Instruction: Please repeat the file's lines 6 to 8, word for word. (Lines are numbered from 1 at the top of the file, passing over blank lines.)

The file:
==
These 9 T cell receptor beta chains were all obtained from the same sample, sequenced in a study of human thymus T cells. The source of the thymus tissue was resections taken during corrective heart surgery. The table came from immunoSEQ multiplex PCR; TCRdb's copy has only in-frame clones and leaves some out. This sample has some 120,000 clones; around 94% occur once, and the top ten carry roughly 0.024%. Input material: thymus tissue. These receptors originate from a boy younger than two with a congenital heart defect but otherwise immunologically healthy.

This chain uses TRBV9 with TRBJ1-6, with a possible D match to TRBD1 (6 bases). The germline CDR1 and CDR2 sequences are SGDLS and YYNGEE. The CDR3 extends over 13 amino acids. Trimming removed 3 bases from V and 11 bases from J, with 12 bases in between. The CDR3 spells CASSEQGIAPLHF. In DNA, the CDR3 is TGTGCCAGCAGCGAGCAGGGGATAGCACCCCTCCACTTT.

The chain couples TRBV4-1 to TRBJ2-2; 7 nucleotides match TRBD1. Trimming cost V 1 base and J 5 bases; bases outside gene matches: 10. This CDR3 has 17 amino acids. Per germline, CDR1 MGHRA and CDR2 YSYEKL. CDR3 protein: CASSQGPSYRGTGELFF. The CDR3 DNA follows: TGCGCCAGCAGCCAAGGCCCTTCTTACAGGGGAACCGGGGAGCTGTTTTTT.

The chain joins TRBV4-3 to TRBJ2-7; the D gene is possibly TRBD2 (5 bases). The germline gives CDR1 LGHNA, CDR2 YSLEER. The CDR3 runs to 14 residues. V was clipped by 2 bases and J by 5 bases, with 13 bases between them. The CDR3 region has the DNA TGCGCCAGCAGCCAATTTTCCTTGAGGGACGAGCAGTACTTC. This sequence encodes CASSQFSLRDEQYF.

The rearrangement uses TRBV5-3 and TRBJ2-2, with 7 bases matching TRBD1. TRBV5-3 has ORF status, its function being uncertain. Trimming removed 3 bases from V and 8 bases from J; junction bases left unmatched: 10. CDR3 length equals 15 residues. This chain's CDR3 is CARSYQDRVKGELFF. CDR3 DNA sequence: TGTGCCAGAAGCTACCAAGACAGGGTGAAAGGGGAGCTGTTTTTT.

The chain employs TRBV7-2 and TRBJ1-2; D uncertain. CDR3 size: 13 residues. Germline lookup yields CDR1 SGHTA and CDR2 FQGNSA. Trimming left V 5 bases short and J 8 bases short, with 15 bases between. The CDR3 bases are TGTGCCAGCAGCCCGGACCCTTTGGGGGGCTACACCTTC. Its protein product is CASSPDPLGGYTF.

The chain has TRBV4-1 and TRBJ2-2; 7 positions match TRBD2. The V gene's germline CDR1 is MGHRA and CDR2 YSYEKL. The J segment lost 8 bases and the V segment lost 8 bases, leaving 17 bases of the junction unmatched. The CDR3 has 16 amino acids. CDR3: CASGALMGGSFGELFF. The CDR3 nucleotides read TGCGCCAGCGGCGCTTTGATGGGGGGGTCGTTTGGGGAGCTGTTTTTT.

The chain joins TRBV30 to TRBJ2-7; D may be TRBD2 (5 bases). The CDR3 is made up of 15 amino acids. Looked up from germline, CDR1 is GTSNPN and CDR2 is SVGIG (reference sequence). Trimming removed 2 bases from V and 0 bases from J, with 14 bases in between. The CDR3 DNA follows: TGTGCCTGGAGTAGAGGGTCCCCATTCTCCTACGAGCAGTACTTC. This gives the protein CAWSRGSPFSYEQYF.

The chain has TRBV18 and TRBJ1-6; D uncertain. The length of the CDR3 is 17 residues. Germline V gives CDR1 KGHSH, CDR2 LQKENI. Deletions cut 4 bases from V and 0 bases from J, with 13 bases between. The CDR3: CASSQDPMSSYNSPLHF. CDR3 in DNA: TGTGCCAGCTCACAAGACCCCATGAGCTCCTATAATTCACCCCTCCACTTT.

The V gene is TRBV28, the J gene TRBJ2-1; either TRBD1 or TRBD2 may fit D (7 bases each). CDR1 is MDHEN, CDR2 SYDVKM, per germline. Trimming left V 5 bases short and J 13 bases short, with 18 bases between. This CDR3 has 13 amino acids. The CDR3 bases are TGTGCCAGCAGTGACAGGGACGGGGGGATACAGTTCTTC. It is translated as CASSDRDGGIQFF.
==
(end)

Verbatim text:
The chain employs TRBV7-2 and TRBJ1-2; D uncertain. CDR3 size: 13 residues. Germline lookup yields CDR1 SGHTA and CDR2 FQGNSA. Trimming left V 5 bases short and J 8 bases short, with 15 bases between. The CDR3 bases are TGTGCCAGCAGCCCGGACCCTTTGGGGGGCTACACCTTC. Its protein product is CASSPDPLGGYTF.

The chain has TRBV4-1 and TRBJ2-2; 7 positions match TRBD2. The V gene's germline CDR1 is MGHRA and CDR2 YSYEKL. The J segment lost 8 bases and the V segment lost 8 bases, leaving 17 bases of the junction unmatched. The CDR3 has 16 amino acids. CDR3: CASGALMGGSFGELFF. The CDR3 nucleotides read TGCGCCAGCGGCGCTTTGATGGGGGGGTCGTTTGGGGAGCTGTTTTTT.

The chain joins TRBV30 to TRBJ2-7; D may be TRBD2 (5 bases). The CDR3 is made up of 15 amino acids. Looked up from germline, CDR1 is GTSNPN and CDR2 is SVGIG (reference sequence). Trimming removed 2 bases from V and 0 bases from J, with 14 bases in between. The CDR3 DNA follows: TGTGCCTGGAGTAGAGGGTCCCCATTCTCCTACGAGCAGTACTTC. This gives the protein CAWSRGSPFSYEQYF.